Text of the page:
Examination of Witnesses (Questions 460-467)
MR DAVID JAMIESON, MR ROY GRIFFINS AND MR IAN MCBRAYNE
TUESDAY 11 JUNE 2002
460. Doing what?
(Mr Jamieson) That has brought about efficiencies.
461. In what sense? They have not yet done anything about the assistance, as far as I know they have not changed the way in which companies are operating, we already have problems with the software.
(Mr Jamieson) The problem with the software, Mrs Dunwoody, would have existed whoever had owned NATS.
462. I make no estimate of whether it would or would not. You have told us that in the run up to the PPP they probably were not very efficient and now they are. I am saying if it is the same management could you identify where?
(Mr Jamieson) I think with new private sector management in there, they are effecting certain efficiencies in the way they operate.
463. They are opticians, they are handing out glasses to the controllers.
(Mr Jamieson) Also, I think considering the very considerable problems that they have had, financial problems, and the problems that they have had since September 11, I think to have opened Swanwick in the way that they have has been very successfully handled and I think they look a very good and professional organisation.
464. We have always had the greatest admiration in this Committee for the National Air Traffic Services who have operated under an extremely difficult regime with great pressures on them, none of them to do with the efficient working of the National Air Traffic Services so I do not think there is any question of us criticising them, Minister, I am just interested in where this enormous change has taken place. Are you quite convinced that sufficiently diligent measures were taken before the PPP to look at, and indeed analyse, the sensitivity of the financial and business forecast?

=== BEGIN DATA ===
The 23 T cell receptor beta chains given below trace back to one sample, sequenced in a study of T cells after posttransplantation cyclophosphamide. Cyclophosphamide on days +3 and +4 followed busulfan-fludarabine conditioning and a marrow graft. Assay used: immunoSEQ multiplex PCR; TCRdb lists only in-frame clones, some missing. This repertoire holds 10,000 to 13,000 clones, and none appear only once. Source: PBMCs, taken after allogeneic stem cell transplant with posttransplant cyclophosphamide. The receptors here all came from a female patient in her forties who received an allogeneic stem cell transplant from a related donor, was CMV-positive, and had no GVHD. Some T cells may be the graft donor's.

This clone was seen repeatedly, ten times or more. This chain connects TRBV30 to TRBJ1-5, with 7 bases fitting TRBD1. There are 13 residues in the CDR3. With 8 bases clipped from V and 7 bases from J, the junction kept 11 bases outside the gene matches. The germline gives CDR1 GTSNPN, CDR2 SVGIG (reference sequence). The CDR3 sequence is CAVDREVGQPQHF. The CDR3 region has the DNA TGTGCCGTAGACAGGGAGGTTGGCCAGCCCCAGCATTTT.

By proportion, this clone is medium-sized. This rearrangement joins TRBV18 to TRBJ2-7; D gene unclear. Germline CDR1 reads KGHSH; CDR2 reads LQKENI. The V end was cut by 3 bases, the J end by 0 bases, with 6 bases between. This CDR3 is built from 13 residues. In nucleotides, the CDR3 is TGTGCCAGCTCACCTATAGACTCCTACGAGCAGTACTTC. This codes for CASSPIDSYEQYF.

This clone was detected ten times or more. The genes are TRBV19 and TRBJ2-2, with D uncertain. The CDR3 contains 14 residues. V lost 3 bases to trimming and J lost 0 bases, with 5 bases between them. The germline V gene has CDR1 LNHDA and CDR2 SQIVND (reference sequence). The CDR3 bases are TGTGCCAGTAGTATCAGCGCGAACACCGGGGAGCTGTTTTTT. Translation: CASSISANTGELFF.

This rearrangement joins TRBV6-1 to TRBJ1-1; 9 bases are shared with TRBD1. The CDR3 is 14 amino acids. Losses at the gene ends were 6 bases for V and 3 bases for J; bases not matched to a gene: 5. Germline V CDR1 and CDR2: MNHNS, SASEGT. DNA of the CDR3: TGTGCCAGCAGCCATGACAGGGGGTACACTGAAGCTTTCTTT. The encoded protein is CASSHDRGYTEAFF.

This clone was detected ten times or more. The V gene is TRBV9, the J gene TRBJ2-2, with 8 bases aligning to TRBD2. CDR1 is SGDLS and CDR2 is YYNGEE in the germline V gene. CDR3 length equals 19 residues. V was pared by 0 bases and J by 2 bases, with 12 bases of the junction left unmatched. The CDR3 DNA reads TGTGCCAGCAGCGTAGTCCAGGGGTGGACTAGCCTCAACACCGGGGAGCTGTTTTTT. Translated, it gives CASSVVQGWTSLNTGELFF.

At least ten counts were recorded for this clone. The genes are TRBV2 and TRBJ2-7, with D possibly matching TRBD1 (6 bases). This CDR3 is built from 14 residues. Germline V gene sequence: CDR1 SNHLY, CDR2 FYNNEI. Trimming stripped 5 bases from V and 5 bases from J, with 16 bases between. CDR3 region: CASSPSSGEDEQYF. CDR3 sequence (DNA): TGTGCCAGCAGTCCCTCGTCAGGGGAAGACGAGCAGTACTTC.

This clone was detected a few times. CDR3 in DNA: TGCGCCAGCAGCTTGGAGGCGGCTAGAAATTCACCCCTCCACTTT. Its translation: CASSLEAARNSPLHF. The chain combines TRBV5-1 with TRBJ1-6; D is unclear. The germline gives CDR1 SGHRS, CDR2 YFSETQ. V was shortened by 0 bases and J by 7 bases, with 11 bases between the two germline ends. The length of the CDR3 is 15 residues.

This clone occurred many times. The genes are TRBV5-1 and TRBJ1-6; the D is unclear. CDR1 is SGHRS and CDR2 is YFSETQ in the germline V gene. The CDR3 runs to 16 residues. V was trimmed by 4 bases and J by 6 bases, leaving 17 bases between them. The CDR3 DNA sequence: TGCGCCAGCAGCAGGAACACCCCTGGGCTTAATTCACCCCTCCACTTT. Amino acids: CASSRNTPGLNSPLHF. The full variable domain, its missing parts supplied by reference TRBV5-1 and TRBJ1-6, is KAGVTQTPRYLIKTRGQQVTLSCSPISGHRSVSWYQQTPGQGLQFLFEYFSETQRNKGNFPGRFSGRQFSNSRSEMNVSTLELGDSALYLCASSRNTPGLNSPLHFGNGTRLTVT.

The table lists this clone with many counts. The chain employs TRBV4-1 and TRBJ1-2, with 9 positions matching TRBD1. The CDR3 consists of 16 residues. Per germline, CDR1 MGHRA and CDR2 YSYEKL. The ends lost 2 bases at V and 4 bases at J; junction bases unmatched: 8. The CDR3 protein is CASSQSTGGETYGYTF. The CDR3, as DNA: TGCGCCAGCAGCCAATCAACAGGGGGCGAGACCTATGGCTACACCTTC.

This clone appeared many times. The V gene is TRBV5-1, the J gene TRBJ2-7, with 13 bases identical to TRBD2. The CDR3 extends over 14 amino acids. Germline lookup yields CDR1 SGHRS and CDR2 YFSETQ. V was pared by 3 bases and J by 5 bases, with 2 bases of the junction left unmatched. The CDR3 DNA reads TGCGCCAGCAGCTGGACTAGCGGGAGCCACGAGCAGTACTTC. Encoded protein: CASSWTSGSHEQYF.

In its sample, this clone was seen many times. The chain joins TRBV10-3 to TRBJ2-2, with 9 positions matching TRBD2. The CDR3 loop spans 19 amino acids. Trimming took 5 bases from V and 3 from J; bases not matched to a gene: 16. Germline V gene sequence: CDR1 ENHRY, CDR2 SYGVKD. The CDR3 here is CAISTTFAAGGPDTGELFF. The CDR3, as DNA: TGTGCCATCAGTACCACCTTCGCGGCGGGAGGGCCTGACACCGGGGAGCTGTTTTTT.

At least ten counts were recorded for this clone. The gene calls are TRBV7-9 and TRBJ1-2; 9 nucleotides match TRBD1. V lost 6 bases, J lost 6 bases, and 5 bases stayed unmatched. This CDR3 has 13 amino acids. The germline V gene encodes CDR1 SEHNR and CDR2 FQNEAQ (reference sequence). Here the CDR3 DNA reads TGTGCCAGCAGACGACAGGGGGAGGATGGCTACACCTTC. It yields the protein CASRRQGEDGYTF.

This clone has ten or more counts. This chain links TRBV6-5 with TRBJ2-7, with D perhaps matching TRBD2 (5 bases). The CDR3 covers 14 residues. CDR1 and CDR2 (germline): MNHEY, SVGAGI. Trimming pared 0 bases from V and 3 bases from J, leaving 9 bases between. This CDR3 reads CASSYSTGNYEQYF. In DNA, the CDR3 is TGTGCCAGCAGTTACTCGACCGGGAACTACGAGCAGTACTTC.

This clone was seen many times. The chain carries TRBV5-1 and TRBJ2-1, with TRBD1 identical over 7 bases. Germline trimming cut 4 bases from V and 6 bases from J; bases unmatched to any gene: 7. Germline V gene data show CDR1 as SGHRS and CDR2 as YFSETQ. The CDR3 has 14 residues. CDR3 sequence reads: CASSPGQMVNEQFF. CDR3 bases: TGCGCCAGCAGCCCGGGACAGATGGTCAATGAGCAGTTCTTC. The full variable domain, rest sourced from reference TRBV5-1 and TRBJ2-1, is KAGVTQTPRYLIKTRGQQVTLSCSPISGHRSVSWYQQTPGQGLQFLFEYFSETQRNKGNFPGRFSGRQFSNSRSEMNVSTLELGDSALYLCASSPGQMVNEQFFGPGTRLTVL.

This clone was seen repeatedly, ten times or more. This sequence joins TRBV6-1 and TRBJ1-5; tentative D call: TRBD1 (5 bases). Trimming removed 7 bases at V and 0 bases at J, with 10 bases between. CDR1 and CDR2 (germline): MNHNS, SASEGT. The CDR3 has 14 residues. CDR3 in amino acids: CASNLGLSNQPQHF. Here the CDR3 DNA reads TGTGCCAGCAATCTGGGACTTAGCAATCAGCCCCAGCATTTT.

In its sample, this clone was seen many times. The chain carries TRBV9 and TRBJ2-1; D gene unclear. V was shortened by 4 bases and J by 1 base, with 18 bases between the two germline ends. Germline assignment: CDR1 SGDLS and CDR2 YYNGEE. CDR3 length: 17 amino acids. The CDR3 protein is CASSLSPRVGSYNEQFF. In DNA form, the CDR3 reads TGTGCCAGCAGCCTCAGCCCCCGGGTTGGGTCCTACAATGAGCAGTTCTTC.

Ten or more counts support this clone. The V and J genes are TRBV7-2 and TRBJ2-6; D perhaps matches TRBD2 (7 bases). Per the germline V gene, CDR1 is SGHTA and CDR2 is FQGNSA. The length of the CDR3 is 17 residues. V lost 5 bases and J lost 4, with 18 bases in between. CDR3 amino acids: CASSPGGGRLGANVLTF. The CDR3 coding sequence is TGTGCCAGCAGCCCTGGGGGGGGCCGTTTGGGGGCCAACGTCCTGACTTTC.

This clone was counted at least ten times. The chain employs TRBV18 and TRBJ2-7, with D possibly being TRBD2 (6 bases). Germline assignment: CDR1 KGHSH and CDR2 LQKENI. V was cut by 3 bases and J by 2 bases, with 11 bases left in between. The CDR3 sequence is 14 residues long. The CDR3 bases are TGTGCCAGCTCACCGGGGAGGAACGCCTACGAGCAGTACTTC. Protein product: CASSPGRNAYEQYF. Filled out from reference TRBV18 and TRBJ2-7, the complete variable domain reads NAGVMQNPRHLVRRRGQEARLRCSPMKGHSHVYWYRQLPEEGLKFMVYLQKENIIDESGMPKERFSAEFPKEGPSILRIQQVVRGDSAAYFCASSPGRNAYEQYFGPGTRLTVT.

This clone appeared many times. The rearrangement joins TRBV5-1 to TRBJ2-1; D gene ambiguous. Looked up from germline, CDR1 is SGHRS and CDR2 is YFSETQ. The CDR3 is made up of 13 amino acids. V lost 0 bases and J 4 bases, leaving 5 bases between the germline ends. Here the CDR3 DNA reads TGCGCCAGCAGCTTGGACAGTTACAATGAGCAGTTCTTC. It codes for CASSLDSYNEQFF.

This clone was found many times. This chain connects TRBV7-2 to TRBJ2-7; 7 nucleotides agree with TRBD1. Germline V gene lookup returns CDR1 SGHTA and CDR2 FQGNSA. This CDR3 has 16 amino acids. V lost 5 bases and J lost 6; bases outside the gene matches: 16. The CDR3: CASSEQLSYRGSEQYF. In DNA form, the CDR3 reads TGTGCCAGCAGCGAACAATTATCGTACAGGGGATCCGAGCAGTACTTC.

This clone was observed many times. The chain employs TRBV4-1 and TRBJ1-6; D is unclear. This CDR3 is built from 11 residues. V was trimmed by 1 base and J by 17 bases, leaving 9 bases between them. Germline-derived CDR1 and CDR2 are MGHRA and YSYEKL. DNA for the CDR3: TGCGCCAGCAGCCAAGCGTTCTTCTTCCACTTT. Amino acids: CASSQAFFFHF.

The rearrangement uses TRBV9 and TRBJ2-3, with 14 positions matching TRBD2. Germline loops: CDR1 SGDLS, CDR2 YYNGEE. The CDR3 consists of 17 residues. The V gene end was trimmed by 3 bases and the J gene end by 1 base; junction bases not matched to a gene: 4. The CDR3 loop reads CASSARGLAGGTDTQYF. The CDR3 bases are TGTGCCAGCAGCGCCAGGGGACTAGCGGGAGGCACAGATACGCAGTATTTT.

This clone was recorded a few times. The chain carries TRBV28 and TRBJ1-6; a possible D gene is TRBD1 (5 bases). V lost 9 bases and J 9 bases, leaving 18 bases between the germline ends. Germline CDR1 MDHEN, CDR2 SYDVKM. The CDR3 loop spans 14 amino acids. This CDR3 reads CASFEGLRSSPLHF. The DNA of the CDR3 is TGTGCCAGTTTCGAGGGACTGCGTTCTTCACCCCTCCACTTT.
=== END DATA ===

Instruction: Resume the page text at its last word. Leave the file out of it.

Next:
(Mr Jamieson) I think it was handled very carefully and diligently at the time. I think all the other models were looked at very carefully. I think as I have said earlier had there not been a big downturn, particularly in the transatlantic traffic, we would have been in a very different situation today in that the financial position would have been secure and all the other things that the CAA are saying about NATS as it stands today would have been true also. I think the financial position would have been secure as well.
465. Finally, Minister, could I just ask you to put your imagination into a situation where for one reason or another no other equity buyer comes forward and the banks then decide this is a rather poor investment and they require Her Majesty's Government to take the rest of the shares off their hands or alternatively to put this organisation into administration, what would the attitude of Her Majesty's Government be and do you think that is totally unbelievable as a scenario?
(Mr Jamieson) I think it is extremely unlikely. There is provision within the Act. If in extremis the company was not operating effectively and the finances were not operating effectively then there is a provision there to put it into administration. I can say with very considerable confidence that is not the sort of discussion that we are having. The discussion that we are having is that it is a company that is operating well, there are financial difficulties which the CAA and we have recognised and we are looking to get the extra equity partner in there to assist the company. Once that has been done and the Government has played its part in putting its share in, I think that NATS has a very good financial future as well as the future that clearly it has in supplying the air traffic services that it does.
466. Finally, you give us a 100 per cent guarantee that Her Majesty's Government intend to maintain, whatever the situation, exactly the same percentage of equity in the company?
(Mr Jamieson) Yes, that is our intention.
467. Thank you very much. We are always delighted to see you all.
(Mr Jamieson) But none more delighted than us, Mrs Dunwoody, to appear before you. Thank you very much.